Reviewed by Chris MaGee
While it can be argued that since that fateful day in 1896 when the first moving picture was shown in Kobe that throughout its cinematic historyJapan has managed to go toe to toe with Hollywood in terms of sophistication and artistry, but in terms of film technology it has always lagged behind. So while the first colour films were coming out of Hollywood as early as 1918 it wasn’t until 1951 that Japan got its first jolt of “Fujicolor”. That historic film was Keisuke Kinoshita’s “Carmen Comes Home” commissioned by the head of Shochiku to mark the 30th anniversary of the studio.
There were no samurai, no yakuza, but an all singing, all dancing domestic comedy that centers around “Lily Carmen” (played by Hideko Takamine), a young woman who returns to her small town a star of the Tokyo stage. At least that is what young Okin (Carmen’s real name) believes and would have the townsfolk, including the school principal/ defacto champion of culture (Chishu Ryu), believe as well. Her father, a humble farmer knows better though. When Carmen finally rolls into town with her friend and fellow “artiste”, both dressed in revealing gowns that scandalously show off their legs, old Shoichi wonders what happened to his young daughter, the poor girl who was once kicked in the head by a cow and was always a bit simple since. The villagers seem proud of their hometown girl made good, that is until it comes to light that far from being a bright light of Tokyo theatre Carmen and her friend are practitioners of another art form: burlesque.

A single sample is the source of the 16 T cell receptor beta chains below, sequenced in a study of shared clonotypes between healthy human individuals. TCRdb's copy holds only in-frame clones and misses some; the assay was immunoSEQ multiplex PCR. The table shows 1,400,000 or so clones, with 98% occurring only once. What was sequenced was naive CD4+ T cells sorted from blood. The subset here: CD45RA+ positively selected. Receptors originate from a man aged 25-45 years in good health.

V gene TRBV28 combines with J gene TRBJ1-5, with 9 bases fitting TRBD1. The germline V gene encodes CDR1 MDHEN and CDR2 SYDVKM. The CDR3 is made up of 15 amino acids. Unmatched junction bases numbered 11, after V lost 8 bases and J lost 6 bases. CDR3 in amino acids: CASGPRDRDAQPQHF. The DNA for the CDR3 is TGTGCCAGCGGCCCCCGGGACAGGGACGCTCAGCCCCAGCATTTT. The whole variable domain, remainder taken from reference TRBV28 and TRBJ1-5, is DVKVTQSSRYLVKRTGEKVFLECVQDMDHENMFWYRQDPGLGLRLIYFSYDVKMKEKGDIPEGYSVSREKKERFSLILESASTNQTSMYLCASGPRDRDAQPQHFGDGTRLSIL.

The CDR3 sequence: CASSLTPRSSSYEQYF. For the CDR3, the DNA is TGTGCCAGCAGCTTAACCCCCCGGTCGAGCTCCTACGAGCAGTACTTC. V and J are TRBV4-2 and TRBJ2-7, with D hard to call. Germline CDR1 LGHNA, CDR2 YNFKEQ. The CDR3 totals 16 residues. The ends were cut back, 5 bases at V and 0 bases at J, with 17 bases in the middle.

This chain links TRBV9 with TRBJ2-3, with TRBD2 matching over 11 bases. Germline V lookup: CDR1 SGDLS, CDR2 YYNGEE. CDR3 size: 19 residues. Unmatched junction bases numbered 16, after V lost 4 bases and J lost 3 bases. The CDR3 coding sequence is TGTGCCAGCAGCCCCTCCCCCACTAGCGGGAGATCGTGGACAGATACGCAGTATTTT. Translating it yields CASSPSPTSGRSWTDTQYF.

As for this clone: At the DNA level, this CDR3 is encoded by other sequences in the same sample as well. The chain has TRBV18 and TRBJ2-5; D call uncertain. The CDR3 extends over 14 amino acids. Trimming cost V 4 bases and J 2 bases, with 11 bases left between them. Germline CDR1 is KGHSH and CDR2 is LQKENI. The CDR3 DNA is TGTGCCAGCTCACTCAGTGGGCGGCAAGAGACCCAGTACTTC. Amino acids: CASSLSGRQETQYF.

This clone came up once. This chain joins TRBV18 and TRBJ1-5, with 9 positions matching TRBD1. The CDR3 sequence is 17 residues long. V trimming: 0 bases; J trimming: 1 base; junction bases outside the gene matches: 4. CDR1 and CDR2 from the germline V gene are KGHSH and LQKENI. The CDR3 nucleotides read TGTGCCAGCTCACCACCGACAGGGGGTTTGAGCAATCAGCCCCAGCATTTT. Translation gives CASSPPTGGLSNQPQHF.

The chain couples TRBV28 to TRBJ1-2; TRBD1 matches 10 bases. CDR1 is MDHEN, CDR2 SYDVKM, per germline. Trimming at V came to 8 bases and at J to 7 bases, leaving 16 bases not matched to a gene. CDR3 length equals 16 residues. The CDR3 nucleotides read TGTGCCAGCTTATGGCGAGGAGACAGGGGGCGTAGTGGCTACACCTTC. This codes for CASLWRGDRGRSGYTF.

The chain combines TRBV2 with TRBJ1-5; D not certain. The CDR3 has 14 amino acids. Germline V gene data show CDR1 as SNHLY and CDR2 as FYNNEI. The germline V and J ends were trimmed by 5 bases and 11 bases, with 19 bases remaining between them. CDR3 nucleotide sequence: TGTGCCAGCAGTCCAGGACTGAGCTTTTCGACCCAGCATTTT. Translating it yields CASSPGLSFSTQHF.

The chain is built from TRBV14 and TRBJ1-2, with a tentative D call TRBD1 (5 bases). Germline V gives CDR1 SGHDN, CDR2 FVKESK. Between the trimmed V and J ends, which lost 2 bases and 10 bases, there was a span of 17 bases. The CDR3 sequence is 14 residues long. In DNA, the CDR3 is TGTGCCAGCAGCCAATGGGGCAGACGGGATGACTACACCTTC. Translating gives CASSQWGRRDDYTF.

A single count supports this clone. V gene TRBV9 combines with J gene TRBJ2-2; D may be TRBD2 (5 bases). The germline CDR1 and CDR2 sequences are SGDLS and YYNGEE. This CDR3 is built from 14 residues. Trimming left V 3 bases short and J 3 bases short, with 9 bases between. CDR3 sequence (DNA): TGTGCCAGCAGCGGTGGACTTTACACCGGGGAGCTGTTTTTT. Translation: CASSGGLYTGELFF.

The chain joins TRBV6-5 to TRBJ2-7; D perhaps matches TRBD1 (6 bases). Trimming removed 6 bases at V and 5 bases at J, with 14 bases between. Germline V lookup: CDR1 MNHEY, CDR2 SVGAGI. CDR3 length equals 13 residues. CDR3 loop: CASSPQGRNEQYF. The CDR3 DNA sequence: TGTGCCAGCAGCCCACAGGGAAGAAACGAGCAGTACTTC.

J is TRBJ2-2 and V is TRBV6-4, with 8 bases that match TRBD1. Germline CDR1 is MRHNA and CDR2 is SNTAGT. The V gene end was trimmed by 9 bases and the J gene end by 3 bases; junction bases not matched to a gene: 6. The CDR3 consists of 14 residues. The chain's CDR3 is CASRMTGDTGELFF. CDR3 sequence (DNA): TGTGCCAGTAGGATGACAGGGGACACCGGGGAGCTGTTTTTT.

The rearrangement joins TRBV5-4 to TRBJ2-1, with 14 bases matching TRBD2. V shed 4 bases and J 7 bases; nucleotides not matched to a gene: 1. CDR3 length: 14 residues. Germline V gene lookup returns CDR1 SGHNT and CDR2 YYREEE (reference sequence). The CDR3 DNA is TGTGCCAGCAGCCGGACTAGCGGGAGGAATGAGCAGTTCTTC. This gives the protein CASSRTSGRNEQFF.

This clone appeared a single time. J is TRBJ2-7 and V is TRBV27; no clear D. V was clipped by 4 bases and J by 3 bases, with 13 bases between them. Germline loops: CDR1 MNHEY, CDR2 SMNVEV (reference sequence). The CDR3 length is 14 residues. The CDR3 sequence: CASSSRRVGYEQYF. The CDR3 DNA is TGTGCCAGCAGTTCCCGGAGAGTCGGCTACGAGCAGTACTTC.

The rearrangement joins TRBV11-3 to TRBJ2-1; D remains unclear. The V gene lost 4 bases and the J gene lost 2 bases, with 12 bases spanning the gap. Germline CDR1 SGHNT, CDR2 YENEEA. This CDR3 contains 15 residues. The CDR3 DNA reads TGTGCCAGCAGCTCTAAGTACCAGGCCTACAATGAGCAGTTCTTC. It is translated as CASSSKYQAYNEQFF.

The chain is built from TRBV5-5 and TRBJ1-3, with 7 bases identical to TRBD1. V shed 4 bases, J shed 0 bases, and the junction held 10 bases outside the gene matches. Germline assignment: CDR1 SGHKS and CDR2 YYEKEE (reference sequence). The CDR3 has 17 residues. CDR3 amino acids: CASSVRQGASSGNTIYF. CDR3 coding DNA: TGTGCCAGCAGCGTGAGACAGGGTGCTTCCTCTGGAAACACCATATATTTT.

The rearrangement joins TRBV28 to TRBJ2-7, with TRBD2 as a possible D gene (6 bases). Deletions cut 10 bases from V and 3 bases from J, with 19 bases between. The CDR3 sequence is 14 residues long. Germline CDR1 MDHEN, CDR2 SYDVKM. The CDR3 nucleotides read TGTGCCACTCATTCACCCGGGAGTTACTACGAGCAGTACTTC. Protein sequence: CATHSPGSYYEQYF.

Kinoshita, the director of such highly lauded films as “Morning for the Osone Family” and “Twenty-Four Eyes” delivers what I’d imagine Shochiku wanted: a film that would best showcase the wonders of colour film by featuring sweeping shots of the Japanese countryside alongside the bright, flashing decorations of a town decked out for celebrations... oh and the bright and flashing outfits of the two burlesque dancers until they start stripping down to their underwear. I guess the studio heads felt that half naked girls looked better in colour too.
All in all “Carmen Comes Home” is a light, sunny comedy that even though it can seem dated and corny at times is a landmark film in the history of Japanese cinema.